WORLD CHAMPION NICK NOTTEN OFFERING FREE FEEDBACK IN TRAINING STUDY
Nick Notten’s victory at the 2021 ICF Ocean Racing World Championships wasn’t just the product of a lifetime of hard work.
It was also reflective of the consideration that went into his hard work.
In between his training this year, Notten has also juggled his Masters of Exercise Science at the University of Cape Town. It follows his Bachelor of Science focusing on Biochemistry and Human Physiology.
At the core of his Masters studies is an analysis of training loads and how they can be managed to produce optimal performances.
As he describes it, it’s “a natural amalgamation of both my sporting and academic interest”.
“I think approaching training from a more academic or theoretical point of view, there’s a lot of things people do that could possibly be done in a better way.” Notten says.
“However, in practice, actually doing it and being able to adhere to a certain strategy is difficult for a range of factors.
“Being from both worlds gives me maybe a bit of a unique perspective as to which strategies and training could be not only theoretically effective, but also practically implemented.”
It can make for dense reading, but the concept is simple – the fastest paddlers are not necessarily those who train the hardest.
How training workloads are managed can greatly influence standards of performance.
And Notten believes, within the wider surfski community, there is an opportunity for growth.
“Where I think there is potential for improvement is not so much the training methods themselves, but the way in which we monitor our training and decide how much training is enough or what training is effective,” he says.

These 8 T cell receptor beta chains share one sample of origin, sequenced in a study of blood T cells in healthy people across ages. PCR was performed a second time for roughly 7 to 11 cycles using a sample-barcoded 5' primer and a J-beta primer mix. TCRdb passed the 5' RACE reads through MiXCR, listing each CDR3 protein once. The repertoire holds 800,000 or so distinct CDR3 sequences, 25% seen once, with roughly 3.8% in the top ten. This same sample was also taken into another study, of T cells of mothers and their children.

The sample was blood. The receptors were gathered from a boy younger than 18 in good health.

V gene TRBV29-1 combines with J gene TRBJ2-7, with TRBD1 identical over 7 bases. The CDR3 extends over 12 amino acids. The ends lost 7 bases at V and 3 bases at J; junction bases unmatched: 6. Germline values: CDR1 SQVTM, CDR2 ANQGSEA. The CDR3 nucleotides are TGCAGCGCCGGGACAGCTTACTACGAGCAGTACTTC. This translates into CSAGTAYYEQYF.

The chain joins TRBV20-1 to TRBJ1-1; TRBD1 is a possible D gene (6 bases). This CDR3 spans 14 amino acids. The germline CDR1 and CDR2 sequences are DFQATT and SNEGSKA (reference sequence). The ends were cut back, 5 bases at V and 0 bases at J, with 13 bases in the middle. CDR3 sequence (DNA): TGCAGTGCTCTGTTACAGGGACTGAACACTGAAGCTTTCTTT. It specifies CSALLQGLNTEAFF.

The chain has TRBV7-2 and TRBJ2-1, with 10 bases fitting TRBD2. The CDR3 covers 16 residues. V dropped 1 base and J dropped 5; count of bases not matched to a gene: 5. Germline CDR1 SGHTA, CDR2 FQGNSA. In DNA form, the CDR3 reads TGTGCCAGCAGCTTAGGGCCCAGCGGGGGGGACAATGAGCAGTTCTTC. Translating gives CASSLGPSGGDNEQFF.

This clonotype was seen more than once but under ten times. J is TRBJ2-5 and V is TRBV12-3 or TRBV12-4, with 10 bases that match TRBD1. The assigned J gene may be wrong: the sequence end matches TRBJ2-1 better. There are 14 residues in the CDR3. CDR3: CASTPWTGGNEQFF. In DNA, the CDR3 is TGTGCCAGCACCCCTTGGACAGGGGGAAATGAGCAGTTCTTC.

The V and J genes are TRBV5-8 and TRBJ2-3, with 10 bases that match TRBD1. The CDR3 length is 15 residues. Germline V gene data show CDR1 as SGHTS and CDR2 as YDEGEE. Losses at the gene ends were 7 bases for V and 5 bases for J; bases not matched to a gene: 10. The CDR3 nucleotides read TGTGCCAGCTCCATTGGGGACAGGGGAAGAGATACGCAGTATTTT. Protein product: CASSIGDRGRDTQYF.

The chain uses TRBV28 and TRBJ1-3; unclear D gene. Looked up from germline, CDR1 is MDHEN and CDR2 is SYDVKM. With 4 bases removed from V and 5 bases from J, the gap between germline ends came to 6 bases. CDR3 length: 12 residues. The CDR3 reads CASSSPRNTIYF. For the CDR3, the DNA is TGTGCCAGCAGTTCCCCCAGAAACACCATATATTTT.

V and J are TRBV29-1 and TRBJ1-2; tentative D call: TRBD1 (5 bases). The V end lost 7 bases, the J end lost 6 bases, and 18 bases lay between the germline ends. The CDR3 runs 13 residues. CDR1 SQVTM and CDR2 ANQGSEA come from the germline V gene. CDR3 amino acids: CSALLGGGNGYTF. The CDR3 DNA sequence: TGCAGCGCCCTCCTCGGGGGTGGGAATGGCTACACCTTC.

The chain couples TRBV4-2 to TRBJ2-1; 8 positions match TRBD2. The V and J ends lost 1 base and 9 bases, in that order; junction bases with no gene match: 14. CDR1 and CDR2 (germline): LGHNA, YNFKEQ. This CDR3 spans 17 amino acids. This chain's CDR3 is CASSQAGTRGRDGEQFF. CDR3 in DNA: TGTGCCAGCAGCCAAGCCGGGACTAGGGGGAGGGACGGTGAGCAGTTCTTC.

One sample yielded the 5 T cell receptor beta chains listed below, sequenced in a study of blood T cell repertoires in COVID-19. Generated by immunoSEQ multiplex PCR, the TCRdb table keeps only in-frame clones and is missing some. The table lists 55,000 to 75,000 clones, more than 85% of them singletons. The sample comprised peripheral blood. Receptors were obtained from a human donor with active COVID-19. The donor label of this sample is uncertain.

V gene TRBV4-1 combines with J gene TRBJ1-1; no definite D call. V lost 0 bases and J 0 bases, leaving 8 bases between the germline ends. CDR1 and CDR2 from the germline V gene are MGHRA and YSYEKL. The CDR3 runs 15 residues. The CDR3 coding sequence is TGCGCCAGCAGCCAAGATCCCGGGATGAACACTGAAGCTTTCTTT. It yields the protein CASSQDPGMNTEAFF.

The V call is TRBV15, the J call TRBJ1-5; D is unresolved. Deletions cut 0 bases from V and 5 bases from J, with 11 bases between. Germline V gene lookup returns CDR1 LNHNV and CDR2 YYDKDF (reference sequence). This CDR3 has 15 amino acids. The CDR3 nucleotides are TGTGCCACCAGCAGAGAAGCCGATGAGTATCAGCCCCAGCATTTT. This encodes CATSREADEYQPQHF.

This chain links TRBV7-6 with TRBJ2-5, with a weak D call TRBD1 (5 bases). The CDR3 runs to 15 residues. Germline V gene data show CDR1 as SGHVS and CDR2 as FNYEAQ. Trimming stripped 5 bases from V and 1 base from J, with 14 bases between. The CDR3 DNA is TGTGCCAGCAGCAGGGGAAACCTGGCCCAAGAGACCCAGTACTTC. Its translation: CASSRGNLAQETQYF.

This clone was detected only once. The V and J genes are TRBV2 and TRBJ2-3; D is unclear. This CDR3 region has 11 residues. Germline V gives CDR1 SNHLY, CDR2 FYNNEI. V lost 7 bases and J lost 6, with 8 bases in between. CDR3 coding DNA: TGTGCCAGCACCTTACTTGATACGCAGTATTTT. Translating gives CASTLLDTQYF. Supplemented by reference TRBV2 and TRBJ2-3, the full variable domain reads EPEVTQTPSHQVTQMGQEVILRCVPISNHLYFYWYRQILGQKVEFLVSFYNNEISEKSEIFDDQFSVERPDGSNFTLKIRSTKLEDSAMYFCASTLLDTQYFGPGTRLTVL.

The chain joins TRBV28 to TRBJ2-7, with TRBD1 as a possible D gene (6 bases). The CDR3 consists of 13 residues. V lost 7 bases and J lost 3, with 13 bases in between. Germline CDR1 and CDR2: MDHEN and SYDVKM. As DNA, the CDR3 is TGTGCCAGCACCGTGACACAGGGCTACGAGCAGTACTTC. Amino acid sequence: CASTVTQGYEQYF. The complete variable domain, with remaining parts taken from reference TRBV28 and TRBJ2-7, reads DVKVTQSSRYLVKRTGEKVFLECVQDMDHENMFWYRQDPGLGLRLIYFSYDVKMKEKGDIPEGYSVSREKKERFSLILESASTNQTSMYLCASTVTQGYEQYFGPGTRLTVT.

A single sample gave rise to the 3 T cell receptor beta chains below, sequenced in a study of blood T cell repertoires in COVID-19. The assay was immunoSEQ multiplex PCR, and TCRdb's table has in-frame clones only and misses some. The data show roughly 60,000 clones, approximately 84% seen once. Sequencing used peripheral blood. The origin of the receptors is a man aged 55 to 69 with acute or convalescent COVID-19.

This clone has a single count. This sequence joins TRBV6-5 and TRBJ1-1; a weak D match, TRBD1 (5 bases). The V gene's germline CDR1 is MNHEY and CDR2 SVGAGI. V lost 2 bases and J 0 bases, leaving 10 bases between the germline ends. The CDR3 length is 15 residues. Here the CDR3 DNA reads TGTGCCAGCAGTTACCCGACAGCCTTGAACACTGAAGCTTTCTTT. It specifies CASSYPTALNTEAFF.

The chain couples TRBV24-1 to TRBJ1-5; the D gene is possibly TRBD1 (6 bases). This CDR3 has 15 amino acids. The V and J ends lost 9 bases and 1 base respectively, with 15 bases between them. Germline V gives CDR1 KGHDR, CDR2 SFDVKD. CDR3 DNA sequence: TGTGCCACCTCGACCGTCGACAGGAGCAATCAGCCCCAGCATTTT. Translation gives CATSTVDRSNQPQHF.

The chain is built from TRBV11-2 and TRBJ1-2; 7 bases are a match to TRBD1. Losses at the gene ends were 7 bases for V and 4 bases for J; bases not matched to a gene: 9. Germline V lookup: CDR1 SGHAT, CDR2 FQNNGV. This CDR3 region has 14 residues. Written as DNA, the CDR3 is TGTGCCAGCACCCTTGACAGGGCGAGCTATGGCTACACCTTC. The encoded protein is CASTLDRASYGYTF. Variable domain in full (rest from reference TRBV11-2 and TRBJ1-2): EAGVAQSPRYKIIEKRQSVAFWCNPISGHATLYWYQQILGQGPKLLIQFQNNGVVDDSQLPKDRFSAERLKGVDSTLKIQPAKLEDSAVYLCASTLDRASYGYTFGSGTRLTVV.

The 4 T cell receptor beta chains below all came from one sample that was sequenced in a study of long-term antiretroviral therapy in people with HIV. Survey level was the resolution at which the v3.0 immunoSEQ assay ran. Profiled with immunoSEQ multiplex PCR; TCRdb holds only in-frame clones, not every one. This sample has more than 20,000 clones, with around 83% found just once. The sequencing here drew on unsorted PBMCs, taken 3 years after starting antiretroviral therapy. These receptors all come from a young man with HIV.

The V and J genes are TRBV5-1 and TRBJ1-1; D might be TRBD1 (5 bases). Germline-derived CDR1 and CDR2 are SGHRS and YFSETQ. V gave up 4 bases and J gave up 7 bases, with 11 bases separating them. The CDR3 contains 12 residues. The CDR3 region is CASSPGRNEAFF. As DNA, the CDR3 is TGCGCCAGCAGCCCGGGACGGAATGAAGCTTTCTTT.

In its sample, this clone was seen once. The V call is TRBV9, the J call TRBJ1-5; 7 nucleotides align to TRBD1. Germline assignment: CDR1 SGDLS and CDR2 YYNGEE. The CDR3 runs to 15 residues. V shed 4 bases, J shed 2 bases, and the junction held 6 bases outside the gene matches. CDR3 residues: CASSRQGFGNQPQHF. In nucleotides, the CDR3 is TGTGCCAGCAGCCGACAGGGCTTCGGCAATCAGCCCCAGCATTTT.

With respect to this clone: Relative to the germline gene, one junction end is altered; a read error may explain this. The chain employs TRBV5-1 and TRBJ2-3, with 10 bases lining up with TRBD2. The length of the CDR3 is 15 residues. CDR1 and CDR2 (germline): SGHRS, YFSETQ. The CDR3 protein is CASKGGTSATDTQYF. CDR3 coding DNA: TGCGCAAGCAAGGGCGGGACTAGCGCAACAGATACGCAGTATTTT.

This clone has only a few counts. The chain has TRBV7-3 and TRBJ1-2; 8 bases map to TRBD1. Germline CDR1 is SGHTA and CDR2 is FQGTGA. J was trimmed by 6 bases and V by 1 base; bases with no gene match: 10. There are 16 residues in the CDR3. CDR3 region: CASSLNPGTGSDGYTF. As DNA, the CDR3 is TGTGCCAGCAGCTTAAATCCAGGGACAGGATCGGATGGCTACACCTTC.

“Most people, I would say, go more on their feeling as opposed to any concrete metric on how much training they need to do leading up to an event.”
“That is something that could probably be improved, but before we can improve that, we need to determine how we can empirically manage our training.
“That has helped a lot of sports improve their training processes – identifying how the training is affecting the paddler, then you can tinker with training methods.
“Because then you can actually measure things, and when you can measure things, you can measure differences. And when you can measure differences, you can have improvement.”
For many paddlers, analysing your training load may seem like a daunting challenge.
But for now, Nick is offering to do it for you.
The World Champion has extended a unique call to all paddlers to take part in his training study.
It’s free to sign up and the rewards are valuable – Nick will receive personalised feedback as well as information on the training characteristics that are associated with performance.
“I think generally for most people, if they could have something that could inform them or keep them informed to three notions – whether to train harder, train the same or train less – I think it will help them train more effectively.” Notten says.
The study runs for eight weeks, and there are a number of small requirements.
Participants must be aged 18 or older, paddle three times a week and will need a GPS sports watch and heart rate monitor.
“Ideally, it would lead up to some form of event, but for most of us that’s not really possible at this stage, so I would take an eight week period leading up to a mock-event like a time-trial.”
After breaking through for the biggest result of his career, there’s a certain irony to the fact that Notten is now determined to help others improve their approach to training – even if that includes his rivals.
The study is open to everyone, and he hopes paddlers of all abilities will take up the offer.
“Ideally, what my study unearths is a good framework for monitoring training… and that will help everyone improve,” he says.
“Hopefully then, the best people can unlock potential that they already have.
“If that means that I get beaten, then perhaps I always should’ve been beaten.
“If my study can help people improve their training, I think that is a far greater achievement than any individual result I could have.”
“I would be very, very happy if that was my contribution to paddling.”
If you would like to participate in Nick Notten’s study, then contact him via email: firstname.lastname@example.org